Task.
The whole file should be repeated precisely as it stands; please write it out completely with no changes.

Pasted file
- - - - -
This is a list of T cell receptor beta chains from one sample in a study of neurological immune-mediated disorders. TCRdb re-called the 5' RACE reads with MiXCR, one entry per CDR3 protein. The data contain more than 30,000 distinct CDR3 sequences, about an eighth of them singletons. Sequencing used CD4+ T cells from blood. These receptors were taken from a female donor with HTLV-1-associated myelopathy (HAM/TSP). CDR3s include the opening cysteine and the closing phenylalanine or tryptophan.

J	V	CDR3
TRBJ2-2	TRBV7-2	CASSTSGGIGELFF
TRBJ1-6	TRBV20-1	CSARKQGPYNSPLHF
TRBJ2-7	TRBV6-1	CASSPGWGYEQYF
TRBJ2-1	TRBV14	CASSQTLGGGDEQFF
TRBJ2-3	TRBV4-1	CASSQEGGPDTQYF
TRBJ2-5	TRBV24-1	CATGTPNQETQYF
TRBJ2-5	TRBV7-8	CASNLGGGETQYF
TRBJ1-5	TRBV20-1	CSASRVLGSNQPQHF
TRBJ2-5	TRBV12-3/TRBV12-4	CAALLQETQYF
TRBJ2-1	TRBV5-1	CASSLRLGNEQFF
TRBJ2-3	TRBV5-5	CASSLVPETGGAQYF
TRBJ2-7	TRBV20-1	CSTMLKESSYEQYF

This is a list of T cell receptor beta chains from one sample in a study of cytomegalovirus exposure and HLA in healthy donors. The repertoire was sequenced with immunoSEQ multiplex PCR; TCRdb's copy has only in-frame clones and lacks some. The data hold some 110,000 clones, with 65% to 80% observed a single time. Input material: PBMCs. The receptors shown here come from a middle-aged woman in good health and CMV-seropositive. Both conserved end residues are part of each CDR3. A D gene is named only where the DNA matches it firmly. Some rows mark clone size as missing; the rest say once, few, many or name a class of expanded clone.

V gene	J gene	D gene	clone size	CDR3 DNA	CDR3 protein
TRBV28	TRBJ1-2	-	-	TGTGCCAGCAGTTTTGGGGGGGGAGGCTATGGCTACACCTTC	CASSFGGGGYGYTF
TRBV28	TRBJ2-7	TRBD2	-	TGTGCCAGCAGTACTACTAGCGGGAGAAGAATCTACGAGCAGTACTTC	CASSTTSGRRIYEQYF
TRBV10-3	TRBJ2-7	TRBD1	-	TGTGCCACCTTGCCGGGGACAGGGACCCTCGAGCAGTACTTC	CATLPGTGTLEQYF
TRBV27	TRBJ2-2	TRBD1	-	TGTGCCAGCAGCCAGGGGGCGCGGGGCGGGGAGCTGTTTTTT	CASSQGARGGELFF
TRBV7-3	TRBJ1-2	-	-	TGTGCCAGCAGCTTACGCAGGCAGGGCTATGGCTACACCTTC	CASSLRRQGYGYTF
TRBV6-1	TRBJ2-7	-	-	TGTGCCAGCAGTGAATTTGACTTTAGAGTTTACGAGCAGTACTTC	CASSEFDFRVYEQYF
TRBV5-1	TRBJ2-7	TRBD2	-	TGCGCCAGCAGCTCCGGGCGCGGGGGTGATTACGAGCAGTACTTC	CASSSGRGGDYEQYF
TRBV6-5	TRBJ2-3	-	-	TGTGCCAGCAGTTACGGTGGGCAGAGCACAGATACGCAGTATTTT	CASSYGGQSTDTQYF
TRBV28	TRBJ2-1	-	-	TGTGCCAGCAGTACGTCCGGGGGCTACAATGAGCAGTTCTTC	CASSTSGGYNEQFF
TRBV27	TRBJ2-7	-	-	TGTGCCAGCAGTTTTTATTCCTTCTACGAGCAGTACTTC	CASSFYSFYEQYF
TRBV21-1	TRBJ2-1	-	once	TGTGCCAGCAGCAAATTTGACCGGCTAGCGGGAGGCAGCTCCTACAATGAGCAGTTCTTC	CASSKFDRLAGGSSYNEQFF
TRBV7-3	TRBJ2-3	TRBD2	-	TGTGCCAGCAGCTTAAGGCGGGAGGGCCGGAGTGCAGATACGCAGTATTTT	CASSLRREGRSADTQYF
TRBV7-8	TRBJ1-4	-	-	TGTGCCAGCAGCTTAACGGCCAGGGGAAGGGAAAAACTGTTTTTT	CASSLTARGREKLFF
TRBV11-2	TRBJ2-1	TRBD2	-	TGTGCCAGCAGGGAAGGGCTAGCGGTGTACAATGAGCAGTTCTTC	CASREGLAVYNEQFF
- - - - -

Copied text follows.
This is a list of T cell receptor beta chains from one sample in a study of neurological immune-mediated disorders. TCRdb re-called the 5' RACE reads with MiXCR, one entry per CDR3 protein. The data contain more than 30,000 distinct CDR3 sequences, about an eighth of them singletons. Sequencing used CD4+ T cells from blood. These receptors were taken from a female donor with HTLV-1-associated myelopathy (HAM/TSP). CDR3s include the opening cysteine and the closing phenylalanine or tryptophan.

J	V	CDR3
TRBJ2-2	TRBV7-2	CASSTSGGIGELFF
TRBJ1-6	TRBV20-1	CSARKQGPYNSPLHF
TRBJ2-7	TRBV6-1	CASSPGWGYEQYF
TRBJ2-1	TRBV14	CASSQTLGGGDEQFF
TRBJ2-3	TRBV4-1	CASSQEGGPDTQYF
TRBJ2-5	TRBV24-1	CATGTPNQETQYF
TRBJ2-5	TRBV7-8	CASNLGGGETQYF
TRBJ1-5	TRBV20-1	CSASRVLGSNQPQHF
TRBJ2-5	TRBV12-3/TRBV12-4	CAALLQETQYF
TRBJ2-1	TRBV5-1	CASSLRLGNEQFF
TRBJ2-3	TRBV5-5	CASSLVPETGGAQYF
TRBJ2-7	TRBV20-1	CSTMLKESSYEQYF

This is a list of T cell receptor beta chains from one sample in a study of cytomegalovirus exposure and HLA in healthy donors. The repertoire was sequenced with immunoSEQ multiplex PCR; TCRdb's copy has only in-frame clones and lacks some. The data hold some 110,000 clones, with 65% to 80% observed a single time. Input material: PBMCs. The receptors shown here come from a middle-aged woman in good health and CMV-seropositive. Both conserved end residues are part of each CDR3. A D gene is named only where the DNA matches it firmly. Some rows mark clone size as missing; the rest say once, few, many or name a class of expanded clone.

V gene	J gene	D gene	clone size	CDR3 DNA	CDR3 protein
TRBV28	TRBJ1-2	-	-	TGTGCCAGCAGTTTTGGGGGGGGAGGCTATGGCTACACCTTC	CASSFGGGGYGYTF
TRBV28	TRBJ2-7	TRBD2	-	TGTGCCAGCAGTACTACTAGCGGGAGAAGAATCTACGAGCAGTACTTC	CASSTTSGRRIYEQYF
TRBV10-3	TRBJ2-7	TRBD1	-	TGTGCCACCTTGCCGGGGACAGGGACCCTCGAGCAGTACTTC	CATLPGTGTLEQYF
TRBV27	TRBJ2-2	TRBD1	-	TGTGCCAGCAGCCAGGGGGCGCGGGGCGGGGAGCTGTTTTTT	CASSQGARGGELFF
TRBV7-3	TRBJ1-2	-	-	TGTGCCAGCAGCTTACGCAGGCAGGGCTATGGCTACACCTTC	CASSLRRQGYGYTF
TRBV6-1	TRBJ2-7	-	-	TGTGCCAGCAGTGAATTTGACTTTAGAGTTTACGAGCAGTACTTC	CASSEFDFRVYEQYF
TRBV5-1	TRBJ2-7	TRBD2	-	TGCGCCAGCAGCTCCGGGCGCGGGGGTGATTACGAGCAGTACTTC	CASSSGRGGDYEQYF
TRBV6-5	TRBJ2-3	-	-	TGTGCCAGCAGTTACGGTGGGCAGAGCACAGATACGCAGTATTTT	CASSYGGQSTDTQYF
TRBV28	TRBJ2-1	-	-	TGTGCCAGCAGTACGTCCGGGGGCTACAATGAGCAGTTCTTC	CASSTSGGYNEQFF
TRBV27	TRBJ2-7	-	-	TGTGCCAGCAGTTTTTATTCCTTCTACGAGCAGTACTTC	CASSFYSFYEQYF
TRBV21-1	TRBJ2-1	-	once	TGTGCCAGCAGCAAATTTGACCGGCTAGCGGGAGGCAGCTCCTACAATGAGCAGTTCTTC	CASSKFDRLAGGSSYNEQFF
TRBV7-3	TRBJ2-3	TRBD2	-	TGTGCCAGCAGCTTAAGGCGGGAGGGCCGGAGTGCAGATACGCAGTATTTT	CASSLRREGRSADTQYF
TRBV7-8	TRBJ1-4	-	-	TGTGCCAGCAGCTTAACGGCCAGGGGAAGGGAAAAACTGTTTTTT	CASSLTARGREKLFF
TRBV11-2	TRBJ2-1	TRBD2	-	TGTGCCAGCAGGGAAGGGCTAGCGGTGTACAATGAGCAGTTCTTC	CASREGLAVYNEQFF